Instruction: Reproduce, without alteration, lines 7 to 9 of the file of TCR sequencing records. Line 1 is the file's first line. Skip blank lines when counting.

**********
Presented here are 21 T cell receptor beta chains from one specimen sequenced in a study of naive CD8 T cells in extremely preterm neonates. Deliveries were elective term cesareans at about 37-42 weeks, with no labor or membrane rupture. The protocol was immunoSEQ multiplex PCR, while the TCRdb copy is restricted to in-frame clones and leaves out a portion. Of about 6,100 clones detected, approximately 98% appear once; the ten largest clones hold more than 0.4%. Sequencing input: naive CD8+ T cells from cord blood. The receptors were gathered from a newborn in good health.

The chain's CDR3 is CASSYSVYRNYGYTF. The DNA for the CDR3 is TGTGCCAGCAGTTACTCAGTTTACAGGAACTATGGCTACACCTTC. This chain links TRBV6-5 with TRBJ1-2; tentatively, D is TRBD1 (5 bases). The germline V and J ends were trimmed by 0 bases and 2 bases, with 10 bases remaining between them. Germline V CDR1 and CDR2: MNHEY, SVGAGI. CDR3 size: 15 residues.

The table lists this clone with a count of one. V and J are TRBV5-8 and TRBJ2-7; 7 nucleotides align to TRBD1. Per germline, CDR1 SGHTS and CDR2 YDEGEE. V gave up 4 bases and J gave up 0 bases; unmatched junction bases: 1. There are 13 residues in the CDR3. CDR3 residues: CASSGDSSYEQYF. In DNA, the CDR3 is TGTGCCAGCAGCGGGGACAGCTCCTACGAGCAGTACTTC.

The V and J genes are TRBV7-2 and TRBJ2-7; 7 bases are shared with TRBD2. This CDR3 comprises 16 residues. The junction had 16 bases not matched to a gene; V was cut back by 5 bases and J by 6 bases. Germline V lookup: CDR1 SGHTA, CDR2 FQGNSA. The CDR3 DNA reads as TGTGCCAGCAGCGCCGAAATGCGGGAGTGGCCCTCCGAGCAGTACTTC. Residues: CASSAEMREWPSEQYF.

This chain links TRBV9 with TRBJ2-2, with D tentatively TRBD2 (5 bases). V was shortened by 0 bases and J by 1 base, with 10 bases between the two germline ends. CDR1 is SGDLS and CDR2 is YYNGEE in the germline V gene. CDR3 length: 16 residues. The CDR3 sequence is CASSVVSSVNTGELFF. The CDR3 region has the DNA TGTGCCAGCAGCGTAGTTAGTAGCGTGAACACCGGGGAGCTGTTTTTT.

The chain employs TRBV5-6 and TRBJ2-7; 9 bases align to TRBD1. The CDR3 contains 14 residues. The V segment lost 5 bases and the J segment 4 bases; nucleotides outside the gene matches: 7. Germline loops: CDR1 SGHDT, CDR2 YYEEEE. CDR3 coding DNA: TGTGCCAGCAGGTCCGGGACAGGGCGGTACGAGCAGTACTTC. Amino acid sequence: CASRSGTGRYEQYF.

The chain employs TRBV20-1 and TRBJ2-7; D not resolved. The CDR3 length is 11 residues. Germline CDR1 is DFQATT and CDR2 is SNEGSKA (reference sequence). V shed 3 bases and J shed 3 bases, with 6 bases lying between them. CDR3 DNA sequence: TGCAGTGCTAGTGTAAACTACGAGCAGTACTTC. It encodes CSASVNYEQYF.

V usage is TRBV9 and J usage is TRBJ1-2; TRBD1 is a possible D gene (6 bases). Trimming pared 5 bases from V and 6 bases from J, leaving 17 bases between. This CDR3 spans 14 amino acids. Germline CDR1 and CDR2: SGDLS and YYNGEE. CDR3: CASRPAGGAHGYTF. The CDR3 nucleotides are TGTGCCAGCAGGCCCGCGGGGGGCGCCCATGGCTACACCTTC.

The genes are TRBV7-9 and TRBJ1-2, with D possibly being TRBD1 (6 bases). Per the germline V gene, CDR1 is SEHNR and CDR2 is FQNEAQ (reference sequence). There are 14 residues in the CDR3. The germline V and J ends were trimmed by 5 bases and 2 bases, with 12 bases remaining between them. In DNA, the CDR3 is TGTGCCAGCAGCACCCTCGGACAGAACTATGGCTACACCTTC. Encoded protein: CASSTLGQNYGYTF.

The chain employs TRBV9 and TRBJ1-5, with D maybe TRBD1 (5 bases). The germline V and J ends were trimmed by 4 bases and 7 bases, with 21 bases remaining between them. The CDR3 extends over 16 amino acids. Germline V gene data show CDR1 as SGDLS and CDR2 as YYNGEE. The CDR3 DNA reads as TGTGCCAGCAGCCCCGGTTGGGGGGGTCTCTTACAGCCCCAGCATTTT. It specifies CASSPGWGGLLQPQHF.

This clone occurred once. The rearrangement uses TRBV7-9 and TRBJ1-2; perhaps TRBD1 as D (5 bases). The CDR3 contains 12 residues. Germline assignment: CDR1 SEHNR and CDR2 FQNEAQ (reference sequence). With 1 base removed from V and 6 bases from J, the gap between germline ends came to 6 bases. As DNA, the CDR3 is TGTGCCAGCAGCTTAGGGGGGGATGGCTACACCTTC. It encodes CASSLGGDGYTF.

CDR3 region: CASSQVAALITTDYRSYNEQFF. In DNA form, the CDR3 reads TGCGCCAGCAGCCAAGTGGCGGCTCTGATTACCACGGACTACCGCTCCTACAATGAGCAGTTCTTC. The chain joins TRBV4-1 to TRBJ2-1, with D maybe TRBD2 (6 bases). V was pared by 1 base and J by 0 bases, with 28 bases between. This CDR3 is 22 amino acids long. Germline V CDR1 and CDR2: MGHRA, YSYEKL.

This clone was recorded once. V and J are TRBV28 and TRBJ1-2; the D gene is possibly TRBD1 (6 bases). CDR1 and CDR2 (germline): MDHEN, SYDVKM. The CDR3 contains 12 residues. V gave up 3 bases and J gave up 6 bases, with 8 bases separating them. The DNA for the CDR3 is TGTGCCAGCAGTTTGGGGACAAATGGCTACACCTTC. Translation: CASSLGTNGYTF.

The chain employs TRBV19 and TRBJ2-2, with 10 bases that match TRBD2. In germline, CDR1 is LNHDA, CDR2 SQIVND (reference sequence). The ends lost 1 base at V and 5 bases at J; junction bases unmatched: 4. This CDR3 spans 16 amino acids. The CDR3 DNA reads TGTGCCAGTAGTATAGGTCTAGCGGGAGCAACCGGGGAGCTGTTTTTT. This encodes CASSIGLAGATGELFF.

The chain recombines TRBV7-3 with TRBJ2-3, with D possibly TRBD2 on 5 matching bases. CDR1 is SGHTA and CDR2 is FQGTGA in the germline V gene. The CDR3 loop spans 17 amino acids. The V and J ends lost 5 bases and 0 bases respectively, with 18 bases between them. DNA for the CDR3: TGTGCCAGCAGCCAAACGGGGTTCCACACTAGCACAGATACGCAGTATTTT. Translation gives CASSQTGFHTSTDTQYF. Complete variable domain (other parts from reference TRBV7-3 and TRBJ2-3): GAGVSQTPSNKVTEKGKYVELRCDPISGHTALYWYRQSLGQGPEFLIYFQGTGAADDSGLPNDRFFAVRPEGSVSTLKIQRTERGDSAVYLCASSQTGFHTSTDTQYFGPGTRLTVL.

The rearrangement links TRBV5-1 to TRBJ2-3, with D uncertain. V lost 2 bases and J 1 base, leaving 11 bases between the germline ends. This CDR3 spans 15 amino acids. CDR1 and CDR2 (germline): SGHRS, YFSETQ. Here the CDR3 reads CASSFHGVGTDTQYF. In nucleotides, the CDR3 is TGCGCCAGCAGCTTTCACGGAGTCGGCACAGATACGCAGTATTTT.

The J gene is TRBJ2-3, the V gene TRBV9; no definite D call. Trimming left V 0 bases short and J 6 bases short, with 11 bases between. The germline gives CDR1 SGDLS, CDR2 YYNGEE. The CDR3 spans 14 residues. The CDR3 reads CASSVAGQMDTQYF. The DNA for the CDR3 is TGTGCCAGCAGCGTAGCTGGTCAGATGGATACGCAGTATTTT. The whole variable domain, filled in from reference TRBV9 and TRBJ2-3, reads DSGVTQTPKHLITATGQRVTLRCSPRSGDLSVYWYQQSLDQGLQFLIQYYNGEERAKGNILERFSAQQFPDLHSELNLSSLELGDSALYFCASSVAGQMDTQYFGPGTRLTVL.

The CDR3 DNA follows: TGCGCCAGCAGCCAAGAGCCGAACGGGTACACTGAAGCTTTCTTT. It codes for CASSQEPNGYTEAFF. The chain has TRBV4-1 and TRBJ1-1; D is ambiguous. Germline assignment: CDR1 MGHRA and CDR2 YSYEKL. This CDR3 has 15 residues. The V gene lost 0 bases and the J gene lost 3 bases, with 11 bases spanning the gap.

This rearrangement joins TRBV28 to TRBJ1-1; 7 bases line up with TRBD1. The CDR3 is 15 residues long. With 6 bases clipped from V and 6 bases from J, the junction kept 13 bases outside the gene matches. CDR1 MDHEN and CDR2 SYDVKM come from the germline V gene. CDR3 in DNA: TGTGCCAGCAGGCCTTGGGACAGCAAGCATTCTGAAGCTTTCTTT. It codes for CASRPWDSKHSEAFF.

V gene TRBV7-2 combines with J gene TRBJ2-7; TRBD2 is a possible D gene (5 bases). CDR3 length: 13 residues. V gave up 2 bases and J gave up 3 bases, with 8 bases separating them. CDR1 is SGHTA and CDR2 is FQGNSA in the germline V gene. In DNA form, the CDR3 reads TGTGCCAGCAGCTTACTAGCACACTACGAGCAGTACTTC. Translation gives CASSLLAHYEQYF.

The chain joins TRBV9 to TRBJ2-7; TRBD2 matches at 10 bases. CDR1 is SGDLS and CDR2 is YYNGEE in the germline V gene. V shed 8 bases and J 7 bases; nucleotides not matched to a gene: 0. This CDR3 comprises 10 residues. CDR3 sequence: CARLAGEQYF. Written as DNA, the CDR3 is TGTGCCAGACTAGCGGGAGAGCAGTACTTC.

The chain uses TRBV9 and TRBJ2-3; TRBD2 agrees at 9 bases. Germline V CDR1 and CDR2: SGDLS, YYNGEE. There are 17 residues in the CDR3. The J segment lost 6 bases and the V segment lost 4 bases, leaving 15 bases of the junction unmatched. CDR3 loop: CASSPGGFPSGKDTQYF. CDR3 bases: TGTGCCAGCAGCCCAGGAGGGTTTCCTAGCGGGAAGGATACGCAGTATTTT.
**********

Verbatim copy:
The chain employs TRBV20-1 and TRBJ2-7; D not resolved. The CDR3 length is 11 residues. Germline CDR1 is DFQATT and CDR2 is SNEGSKA (reference sequence). V shed 3 bases and J shed 3 bases, with 6 bases lying between them. CDR3 DNA sequence: TGCAGTGCTAGTGTAAACTACGAGCAGTACTTC. It encodes CSASVNYEQYF.

V usage is TRBV9 and J usage is TRBJ1-2; TRBD1 is a possible D gene (6 bases). Trimming pared 5 bases from V and 6 bases from J, leaving 17 bases between. This CDR3 spans 14 amino acids. Germline CDR1 and CDR2: SGDLS and YYNGEE. CDR3: CASRPAGGAHGYTF. The CDR3 nucleotides are TGTGCCAGCAGGCCCGCGGGGGGCGCCCATGGCTACACCTTC.

The genes are TRBV7-9 and TRBJ1-2, with D possibly being TRBD1 (6 bases). Per the germline V gene, CDR1 is SEHNR and CDR2 is FQNEAQ (reference sequence). There are 14 residues in the CDR3. The germline V and J ends were trimmed by 5 bases and 2 bases, with 12 bases remaining between them. In DNA, the CDR3 is TGTGCCAGCAGCACCCTCGGACAGAACTATGGCTACACCTTC. Encoded protein: CASSTLGQNYGYTF.